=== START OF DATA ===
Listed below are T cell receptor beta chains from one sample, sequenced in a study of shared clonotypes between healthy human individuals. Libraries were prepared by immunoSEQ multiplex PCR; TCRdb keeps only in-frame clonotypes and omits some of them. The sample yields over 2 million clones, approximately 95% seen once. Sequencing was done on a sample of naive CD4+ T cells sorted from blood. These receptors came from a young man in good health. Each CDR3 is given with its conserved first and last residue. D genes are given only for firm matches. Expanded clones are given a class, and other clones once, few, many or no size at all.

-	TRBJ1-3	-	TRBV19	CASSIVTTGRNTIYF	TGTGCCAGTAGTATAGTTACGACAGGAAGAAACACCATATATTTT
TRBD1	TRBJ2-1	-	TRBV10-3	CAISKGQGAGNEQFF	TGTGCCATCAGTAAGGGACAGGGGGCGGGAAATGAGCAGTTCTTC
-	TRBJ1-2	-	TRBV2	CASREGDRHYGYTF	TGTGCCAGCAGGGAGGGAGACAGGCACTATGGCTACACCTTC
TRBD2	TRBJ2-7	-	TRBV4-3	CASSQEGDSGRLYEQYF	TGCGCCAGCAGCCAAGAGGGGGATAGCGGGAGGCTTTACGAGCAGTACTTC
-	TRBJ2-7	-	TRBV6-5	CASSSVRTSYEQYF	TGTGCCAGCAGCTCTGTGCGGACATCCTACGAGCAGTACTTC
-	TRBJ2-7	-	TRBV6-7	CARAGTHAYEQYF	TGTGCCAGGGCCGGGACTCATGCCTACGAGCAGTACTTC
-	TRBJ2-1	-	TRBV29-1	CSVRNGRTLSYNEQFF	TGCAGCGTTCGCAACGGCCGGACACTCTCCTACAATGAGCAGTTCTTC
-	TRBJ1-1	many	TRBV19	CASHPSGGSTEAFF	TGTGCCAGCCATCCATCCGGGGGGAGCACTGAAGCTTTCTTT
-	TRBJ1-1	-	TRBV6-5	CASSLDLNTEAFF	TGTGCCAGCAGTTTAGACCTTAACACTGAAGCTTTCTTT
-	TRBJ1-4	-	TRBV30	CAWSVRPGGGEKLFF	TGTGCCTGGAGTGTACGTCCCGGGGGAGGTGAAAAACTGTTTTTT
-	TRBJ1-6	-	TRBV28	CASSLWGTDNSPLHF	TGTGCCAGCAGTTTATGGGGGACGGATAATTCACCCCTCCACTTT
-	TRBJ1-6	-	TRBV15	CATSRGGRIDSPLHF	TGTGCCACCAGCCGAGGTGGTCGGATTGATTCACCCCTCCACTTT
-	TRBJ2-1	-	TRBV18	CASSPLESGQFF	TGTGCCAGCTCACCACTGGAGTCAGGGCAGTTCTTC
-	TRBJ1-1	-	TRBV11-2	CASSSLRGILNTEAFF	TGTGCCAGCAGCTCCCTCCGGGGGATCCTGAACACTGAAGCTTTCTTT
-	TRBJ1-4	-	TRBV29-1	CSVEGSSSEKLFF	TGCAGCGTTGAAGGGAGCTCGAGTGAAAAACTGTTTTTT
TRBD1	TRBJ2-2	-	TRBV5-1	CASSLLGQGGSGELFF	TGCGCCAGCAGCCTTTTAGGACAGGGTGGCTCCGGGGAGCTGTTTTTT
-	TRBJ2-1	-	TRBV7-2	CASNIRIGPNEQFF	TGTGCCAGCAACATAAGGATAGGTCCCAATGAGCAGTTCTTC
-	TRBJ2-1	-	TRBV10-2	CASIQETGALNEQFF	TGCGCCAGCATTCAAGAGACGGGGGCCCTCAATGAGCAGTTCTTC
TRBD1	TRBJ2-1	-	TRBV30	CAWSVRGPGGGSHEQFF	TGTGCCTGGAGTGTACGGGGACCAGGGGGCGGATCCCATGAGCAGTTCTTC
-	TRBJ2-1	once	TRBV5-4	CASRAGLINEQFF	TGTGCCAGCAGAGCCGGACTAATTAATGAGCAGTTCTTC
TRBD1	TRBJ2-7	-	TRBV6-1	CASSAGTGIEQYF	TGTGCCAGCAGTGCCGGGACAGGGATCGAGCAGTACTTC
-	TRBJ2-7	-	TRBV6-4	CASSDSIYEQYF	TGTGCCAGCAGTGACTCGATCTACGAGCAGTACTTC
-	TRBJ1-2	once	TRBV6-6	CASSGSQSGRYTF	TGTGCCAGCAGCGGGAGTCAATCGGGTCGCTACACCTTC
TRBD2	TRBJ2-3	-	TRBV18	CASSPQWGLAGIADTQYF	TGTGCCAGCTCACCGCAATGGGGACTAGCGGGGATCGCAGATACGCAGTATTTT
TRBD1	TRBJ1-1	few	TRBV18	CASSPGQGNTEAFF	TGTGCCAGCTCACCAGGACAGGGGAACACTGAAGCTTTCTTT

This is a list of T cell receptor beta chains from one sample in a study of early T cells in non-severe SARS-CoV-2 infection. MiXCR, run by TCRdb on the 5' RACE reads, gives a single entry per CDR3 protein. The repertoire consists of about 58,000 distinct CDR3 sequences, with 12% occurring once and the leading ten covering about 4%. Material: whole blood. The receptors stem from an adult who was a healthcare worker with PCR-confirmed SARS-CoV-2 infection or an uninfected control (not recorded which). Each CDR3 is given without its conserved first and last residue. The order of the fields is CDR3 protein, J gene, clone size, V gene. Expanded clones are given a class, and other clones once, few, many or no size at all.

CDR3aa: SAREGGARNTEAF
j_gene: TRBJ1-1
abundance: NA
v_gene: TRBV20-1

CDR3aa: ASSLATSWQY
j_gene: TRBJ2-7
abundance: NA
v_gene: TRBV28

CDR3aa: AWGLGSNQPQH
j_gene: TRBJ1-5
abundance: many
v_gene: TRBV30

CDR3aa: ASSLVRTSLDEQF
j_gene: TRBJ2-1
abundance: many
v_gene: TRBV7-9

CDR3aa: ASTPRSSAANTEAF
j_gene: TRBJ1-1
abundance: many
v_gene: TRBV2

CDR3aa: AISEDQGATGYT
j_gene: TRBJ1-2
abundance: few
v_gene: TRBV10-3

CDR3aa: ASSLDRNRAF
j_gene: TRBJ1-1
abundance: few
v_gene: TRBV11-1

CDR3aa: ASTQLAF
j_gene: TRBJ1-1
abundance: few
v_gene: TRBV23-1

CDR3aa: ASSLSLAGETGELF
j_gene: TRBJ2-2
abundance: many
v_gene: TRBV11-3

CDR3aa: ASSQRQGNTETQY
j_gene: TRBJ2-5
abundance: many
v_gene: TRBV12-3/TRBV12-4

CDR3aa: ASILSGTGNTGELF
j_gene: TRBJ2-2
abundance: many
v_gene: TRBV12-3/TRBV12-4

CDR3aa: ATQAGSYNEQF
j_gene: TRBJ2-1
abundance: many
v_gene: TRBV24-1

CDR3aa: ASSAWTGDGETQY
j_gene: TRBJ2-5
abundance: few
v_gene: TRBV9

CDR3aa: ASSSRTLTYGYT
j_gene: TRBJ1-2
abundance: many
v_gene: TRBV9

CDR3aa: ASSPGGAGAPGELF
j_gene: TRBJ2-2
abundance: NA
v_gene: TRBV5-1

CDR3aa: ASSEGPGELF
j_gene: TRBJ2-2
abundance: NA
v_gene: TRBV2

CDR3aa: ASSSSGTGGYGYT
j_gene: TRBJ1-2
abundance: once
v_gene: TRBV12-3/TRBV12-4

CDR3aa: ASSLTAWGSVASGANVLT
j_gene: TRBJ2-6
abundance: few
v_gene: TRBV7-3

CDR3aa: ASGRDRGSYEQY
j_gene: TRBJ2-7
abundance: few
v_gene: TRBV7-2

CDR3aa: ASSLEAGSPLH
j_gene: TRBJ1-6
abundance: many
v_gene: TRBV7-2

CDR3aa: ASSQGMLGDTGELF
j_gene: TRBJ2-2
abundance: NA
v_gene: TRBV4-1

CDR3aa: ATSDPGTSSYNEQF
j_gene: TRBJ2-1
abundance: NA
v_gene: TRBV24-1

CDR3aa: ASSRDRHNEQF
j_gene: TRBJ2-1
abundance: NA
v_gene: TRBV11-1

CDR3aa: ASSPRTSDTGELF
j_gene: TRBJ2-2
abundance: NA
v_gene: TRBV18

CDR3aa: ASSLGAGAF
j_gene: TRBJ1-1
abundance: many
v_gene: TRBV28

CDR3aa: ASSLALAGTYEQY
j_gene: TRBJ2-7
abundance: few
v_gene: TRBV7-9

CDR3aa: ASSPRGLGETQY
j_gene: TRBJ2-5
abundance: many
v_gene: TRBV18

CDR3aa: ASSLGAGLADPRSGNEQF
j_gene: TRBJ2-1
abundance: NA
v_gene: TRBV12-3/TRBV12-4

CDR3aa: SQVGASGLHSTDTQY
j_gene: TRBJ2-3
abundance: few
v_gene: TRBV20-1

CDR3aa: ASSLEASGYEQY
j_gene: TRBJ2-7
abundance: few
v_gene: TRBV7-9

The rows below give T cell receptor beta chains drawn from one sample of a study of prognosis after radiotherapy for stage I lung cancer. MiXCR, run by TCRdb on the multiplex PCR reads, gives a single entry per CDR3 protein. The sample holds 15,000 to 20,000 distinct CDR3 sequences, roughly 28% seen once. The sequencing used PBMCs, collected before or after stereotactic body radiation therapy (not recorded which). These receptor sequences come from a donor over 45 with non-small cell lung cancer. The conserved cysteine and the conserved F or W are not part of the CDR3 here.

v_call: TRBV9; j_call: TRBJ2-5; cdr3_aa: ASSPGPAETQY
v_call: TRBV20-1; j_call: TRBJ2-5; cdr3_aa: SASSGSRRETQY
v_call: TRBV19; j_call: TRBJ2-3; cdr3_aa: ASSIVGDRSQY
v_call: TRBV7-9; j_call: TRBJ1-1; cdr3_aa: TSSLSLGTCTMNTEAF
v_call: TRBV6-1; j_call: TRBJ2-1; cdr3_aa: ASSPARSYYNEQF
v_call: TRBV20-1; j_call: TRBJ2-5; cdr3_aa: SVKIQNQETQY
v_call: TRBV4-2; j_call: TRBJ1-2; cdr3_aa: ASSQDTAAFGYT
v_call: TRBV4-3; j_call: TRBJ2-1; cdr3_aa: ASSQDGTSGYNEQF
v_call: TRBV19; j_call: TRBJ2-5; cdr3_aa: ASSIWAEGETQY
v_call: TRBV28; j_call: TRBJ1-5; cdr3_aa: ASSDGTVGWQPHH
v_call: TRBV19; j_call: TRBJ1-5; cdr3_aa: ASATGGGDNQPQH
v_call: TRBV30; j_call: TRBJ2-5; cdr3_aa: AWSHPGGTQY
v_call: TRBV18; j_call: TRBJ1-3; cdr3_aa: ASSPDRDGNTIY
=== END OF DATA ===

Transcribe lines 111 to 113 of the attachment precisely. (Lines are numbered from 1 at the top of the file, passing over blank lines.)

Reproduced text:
v_gene: TRBV4-1

CDR3aa: ATSDPGTSSYNEQF
j_gene: TRBJ2-1